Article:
Understanding Kiwis' wealth aspirations

Understanding Kiwis' wealth aspirations | Insurance Business New Zealand

Understanding Kiwis' wealth aspirations

Sometimes, in our lifetime, months can feel like years. We experienced this collectively during most of 2020, when in the space of just a few weeks, many of our certainties were called into question, and financial vulnerabilities were exposed. It’s been a watershed moment for most of us, and, according to research, wealth perceptions and aspirations have inevitably changed.

As financial advisers focus on their business opportunities and look for ways to help more Kiwis secure their financial future, I’d like to revisit some key takeaways from recent research and anecdotal evidence. Good food for thought, particularly in these changing times when quality advice is so very important.

How do New Zealanders feel about their finances?

Over the past year, a number of surveys set out to capture how Kiwis view their financial health, particularly during COVID-19. Here are some stats that stood out to me:

  • Kiwi Wealth’s 2020 State of the Investor Nation report surveyed New Zealanders before and right after the national Level 4 lockdown. Interestingly, it found that the impact on personal finances was most felt by high-income earners (over $130,000), homeowners, and investors. By contrast, lower-income earners (especially young people and renters) didn’t feel significantly less wealthy or confident, and far from a positive, the reason was that they lacked confidence about their financial future before the pandemic took its toll.
  • A year on, in March 2021, consumer research website Finder confirmed that the pandemic has changed Kiwis’ relationship with money, with 79% of people surveyed saying they are more money conscious than they were pre-COVID. Also, almost half of respondents said they were eating out less than before, while others were more diligent at budgeting (32%) or paying off debt (25%).
  • Research keeps indicating a strong connection between financial wellbeing and overall health (both physical and mental). According to Kiwi Wealth’s findings, for example, New Zealanders who are struggling to get by are seven times more likely to be unhappy, twice more likely to be stressed, and six times more likely to have poor wellbeing.

With all this in mind, the past year has also highlighted that quality financial advice plays a crucial role in providing peace of mind and stress relief – all-important guidance that had been much needed well before COVID-19 arrived on Kiwi shores.

Everyone is unique – but there are some common traits

Of course, when it comes to financial needs and goals, no two people are exactly the same. But there are some common traits that can be very useful to understand.

Drawing upon Kiwi Wealth’s data, for example, it was possible to trace five ‘clusters’ of investors, sharing similar demographics, income levels, views and investment attitudes.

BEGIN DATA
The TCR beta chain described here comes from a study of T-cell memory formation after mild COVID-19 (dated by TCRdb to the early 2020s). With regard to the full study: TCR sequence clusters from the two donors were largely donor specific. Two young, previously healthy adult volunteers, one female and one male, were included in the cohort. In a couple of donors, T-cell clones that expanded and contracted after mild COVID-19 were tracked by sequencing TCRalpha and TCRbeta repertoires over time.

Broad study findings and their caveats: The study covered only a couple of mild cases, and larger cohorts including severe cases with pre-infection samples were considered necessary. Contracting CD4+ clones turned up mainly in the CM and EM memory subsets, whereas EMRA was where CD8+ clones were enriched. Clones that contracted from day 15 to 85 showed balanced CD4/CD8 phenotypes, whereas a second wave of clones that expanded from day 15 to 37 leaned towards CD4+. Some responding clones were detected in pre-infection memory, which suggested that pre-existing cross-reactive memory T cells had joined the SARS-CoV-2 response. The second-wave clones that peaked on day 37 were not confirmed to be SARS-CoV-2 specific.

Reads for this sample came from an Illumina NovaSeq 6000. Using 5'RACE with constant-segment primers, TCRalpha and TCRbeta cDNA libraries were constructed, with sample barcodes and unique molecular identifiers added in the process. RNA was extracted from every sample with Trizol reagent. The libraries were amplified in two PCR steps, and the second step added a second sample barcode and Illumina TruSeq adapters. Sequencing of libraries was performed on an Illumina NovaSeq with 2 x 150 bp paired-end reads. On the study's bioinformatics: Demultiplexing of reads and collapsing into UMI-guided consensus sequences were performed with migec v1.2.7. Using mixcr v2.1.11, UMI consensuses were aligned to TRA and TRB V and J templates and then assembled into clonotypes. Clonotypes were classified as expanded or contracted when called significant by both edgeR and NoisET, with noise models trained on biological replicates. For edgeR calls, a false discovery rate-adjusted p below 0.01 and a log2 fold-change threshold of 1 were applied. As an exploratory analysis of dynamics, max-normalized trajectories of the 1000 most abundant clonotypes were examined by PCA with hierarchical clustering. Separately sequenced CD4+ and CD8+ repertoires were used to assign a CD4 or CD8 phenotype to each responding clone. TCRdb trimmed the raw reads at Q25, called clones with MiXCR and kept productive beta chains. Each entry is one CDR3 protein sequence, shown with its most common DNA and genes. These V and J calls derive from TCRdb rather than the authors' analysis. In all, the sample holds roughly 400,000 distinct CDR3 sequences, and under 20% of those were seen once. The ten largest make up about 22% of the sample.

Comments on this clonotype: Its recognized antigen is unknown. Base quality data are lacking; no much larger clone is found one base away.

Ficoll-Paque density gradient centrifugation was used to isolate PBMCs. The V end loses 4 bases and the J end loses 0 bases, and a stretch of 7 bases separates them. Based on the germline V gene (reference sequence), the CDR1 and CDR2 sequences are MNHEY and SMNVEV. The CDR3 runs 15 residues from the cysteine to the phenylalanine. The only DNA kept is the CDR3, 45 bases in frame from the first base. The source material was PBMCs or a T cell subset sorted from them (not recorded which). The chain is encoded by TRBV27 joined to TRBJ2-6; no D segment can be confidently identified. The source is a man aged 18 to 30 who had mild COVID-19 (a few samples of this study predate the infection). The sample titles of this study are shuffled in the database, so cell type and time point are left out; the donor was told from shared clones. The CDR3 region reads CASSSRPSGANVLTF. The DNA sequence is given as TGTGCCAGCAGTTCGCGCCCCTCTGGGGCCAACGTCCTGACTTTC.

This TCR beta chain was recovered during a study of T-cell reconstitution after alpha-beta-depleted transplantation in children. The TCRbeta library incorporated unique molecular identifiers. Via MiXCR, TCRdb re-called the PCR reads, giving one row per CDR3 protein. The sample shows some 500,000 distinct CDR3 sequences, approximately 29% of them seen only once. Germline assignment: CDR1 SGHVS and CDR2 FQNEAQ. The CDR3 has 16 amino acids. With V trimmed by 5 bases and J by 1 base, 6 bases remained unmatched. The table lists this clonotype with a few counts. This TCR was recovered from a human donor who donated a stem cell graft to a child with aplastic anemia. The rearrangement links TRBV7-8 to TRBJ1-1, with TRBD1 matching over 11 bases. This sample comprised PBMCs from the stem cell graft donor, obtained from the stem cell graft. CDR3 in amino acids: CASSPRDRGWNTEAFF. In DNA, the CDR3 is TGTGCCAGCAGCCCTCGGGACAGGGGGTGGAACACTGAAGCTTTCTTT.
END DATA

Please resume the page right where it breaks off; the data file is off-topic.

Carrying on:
Older high-income investors tended to either belong to the ‘sorted’ cluster (more likely to plan for the long term and save for emergencies), or have a strong focus on home ownership as the sole investment vehicle (despite being in a financial position to diversify).

As for younger investors, research shows that many fall into the ‘short-term experimenters’ cluster; they’re employed with good incomes and sound management skills, and willing to try innovative investment tools, but often don’t diversify and do little in terms of long-term planning.

Of course, these clusters are not meant to be used as a blueprint for understanding specific clients. But what they do highlight, is how clients’ wealth aspirations, values and perceptions can be rooted in cultural, generational and personality style differences. Quality advice means understanding where each individual client’s wealth aspirations stem from, connecting the dots, and spotting opportunities appropriate for each client.

Kiwis rebuilding confidence

Since Kiwi Wealth’s report was released in July 2020, confidence levels in the property and share markets have improved significantly. According to ASB economists, investor confidence has just recently recovered to pre-COVID-19 levels, while the remarkable performance pulled off by the housing market only solidified Kiwis’ confidence in property.

Of course, the downside to a seemingly unstoppable property market is that the gap between homeowners and renters is only getting wider, and wider. So, what’s the way forward? Now more than ever before, financial advisers can play a role in helping people find opportunities to create wealth. And some of the lessons 2020 has taught us could be a good starting point.  

Data shows that more Kiwis had investments or savings in place in June 2020 than in February, most likely due to discretionary money being put aside during lockdown. Are Kiwis keeping some of their lockdown money habits in 2021? Can this help them build a home deposit faster, or create a sizeable nest egg for their retirement years? And what else can be done to get more people on the property ladder or put more money aside for retirement?

The sense-makers

While New Zealand is better placed than most other countries, we are, of course, not back to ‘normal’. What we know is that our economy is doing better than expected, and that Kiwis faced ‘peak uncertainty’ with more confidence, clarity and motivation if they had an adviser in their corner.

At Financial Advice NZ, we are here to support financial advisers in this role of ‘sense-makers in a complicated world’, with tools, resources and insights. Click here to learn more about our upcoming ‘Bring in the Experts’ webinars.